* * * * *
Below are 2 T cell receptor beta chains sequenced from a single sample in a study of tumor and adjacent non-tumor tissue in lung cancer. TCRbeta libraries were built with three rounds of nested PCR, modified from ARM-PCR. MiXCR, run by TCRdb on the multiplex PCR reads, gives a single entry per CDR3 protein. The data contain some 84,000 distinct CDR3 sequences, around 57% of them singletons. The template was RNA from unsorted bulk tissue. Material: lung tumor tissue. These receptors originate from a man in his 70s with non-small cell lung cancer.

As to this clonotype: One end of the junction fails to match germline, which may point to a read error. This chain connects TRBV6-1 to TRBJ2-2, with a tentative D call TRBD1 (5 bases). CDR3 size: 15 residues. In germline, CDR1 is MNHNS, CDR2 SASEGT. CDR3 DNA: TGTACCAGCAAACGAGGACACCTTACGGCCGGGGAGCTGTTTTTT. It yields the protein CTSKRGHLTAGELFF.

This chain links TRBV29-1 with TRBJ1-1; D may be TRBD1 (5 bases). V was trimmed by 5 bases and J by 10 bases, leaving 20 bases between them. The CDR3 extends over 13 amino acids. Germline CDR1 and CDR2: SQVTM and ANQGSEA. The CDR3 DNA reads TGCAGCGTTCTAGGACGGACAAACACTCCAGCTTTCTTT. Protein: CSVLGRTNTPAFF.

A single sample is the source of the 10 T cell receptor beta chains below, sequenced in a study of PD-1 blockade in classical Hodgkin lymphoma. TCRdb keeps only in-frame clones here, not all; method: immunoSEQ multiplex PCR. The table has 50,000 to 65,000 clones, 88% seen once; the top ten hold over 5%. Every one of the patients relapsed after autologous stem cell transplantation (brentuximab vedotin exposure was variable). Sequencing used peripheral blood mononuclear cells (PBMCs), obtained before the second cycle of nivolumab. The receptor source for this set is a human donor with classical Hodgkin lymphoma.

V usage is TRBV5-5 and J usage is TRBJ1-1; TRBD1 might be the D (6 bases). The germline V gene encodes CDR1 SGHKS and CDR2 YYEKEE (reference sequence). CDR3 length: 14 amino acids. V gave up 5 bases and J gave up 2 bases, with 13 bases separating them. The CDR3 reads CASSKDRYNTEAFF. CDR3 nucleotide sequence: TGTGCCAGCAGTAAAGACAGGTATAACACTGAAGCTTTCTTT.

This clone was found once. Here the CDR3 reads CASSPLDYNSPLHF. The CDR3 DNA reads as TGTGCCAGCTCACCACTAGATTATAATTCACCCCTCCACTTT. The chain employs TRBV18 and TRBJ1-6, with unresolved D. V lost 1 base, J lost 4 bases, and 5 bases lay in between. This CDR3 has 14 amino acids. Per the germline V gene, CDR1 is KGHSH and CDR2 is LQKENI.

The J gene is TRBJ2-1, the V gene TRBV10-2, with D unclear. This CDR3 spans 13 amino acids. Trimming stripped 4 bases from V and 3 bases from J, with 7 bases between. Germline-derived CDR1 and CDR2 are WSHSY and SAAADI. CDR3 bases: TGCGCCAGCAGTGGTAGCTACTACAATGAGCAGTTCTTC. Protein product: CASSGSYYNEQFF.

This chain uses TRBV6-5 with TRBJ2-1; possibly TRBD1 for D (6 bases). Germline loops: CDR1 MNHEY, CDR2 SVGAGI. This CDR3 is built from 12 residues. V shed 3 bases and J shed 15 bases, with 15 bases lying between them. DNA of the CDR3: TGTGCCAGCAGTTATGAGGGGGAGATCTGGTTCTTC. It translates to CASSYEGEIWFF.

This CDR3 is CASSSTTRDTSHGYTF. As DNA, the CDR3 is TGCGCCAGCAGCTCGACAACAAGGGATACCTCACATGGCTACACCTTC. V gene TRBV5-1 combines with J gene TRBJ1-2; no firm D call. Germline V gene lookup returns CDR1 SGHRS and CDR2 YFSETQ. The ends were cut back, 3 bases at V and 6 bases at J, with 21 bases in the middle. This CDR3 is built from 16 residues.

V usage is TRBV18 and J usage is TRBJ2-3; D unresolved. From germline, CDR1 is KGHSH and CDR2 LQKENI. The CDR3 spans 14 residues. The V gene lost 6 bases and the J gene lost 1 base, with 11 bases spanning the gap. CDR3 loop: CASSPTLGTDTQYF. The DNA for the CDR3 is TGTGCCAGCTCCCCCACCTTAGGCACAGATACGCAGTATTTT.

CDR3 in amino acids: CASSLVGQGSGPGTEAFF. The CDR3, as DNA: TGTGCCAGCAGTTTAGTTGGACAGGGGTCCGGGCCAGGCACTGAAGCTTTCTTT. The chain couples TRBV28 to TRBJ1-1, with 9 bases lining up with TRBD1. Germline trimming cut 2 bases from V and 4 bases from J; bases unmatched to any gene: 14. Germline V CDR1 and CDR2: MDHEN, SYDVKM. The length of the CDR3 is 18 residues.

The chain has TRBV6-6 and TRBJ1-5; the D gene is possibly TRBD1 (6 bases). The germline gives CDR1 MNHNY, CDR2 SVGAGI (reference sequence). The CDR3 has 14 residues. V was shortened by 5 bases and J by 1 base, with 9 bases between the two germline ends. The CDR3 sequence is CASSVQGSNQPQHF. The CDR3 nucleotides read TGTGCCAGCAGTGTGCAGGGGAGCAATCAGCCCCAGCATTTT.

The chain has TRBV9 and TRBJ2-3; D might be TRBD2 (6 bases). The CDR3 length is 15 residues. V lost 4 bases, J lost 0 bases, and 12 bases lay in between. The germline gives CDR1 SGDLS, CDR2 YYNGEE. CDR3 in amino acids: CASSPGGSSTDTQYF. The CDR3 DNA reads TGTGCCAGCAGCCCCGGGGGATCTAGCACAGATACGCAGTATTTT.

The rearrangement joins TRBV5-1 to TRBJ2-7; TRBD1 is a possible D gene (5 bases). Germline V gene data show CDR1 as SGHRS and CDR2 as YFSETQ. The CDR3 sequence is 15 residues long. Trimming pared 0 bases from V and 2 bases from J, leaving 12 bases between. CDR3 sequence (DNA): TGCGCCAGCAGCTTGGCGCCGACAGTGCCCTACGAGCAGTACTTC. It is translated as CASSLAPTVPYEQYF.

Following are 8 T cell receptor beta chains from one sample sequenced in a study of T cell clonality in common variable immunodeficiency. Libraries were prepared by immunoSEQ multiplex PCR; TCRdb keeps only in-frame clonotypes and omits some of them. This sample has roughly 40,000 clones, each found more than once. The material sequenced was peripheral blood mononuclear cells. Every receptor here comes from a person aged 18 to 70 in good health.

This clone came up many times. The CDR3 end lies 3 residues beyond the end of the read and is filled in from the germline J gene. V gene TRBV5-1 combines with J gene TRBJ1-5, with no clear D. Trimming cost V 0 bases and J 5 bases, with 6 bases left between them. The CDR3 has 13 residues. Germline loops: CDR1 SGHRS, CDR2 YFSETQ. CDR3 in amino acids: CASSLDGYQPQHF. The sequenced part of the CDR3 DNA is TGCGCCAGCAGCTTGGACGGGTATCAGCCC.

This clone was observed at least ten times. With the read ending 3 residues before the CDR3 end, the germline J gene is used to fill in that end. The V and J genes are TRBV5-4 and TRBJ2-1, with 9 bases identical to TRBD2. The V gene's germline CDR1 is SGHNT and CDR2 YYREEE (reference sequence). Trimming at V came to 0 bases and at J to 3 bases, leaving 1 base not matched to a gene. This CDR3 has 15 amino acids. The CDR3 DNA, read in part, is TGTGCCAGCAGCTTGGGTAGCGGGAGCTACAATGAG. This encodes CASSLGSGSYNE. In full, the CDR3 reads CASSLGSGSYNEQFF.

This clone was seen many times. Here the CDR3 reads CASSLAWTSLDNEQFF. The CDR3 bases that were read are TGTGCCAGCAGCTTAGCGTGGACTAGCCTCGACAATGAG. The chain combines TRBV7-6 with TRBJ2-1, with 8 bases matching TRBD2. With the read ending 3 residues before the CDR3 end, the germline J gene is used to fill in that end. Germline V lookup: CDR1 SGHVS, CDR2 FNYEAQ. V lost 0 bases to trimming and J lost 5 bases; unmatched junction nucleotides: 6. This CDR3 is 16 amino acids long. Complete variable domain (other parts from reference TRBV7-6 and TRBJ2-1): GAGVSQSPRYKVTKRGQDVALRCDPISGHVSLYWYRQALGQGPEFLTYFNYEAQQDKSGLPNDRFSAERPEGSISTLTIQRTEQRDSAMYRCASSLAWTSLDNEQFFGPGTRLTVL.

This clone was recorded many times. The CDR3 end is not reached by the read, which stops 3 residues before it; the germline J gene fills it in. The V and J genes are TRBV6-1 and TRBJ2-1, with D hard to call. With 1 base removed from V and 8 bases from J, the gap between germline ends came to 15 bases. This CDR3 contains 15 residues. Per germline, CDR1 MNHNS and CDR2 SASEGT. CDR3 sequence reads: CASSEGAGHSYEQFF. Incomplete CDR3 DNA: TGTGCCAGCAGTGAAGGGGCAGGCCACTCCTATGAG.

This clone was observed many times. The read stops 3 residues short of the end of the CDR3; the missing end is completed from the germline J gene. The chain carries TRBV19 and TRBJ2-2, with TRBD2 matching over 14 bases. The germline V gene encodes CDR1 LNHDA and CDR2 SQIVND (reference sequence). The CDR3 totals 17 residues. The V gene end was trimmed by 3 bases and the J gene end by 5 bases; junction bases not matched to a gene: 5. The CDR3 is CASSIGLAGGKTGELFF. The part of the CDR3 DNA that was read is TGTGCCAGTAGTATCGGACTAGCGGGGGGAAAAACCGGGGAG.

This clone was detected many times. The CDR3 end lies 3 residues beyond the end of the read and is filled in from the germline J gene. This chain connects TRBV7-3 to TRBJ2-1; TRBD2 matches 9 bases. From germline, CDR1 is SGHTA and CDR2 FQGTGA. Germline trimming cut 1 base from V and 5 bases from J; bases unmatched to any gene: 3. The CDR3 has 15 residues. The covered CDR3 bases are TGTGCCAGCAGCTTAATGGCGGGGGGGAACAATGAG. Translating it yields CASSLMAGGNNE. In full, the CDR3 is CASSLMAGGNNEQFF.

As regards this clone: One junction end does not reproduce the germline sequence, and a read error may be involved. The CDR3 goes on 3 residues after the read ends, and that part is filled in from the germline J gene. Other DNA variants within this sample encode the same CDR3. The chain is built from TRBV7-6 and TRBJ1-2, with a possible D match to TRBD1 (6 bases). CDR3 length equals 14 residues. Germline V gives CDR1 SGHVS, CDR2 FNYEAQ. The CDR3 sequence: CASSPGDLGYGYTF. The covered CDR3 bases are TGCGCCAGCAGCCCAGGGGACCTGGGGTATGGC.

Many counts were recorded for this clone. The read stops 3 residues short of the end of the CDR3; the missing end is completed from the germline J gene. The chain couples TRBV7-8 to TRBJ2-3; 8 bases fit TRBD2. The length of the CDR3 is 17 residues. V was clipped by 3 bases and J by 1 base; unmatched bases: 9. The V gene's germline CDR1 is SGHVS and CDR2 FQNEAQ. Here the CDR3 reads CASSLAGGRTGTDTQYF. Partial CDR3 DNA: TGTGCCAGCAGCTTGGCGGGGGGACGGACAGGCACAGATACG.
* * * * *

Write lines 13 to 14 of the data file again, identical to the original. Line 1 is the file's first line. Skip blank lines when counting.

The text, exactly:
The chain has TRBV9 and TRBJ2-3; D might be TRBD2 (6 bases). The CDR3 length is 15 residues. V lost 4 bases, J lost 0 bases, and 12 bases lay in between. The germline gives CDR1 SGDLS, CDR2 YYNGEE. CDR3 in amino acids: CASSPGGSSTDTQYF. The CDR3 DNA reads TGTGCCAGCAGCCCCGGGGGATCTAGCACAGATACGCAGTATTTT.

The rearrangement joins TRBV5-1 to TRBJ2-7; TRBD1 is a possible D gene (5 bases). Germline V gene data show CDR1 as SGHRS and CDR2 as YFSETQ. The CDR3 sequence is 15 residues long. Trimming pared 0 bases from V and 2 bases from J, leaving 12 bases between. CDR3 sequence (DNA): TGCGCCAGCAGCTTGGCGCCGACAGTGCCCTACGAGCAGTACTTC. It is translated as CASSLAPTVPYEQYF.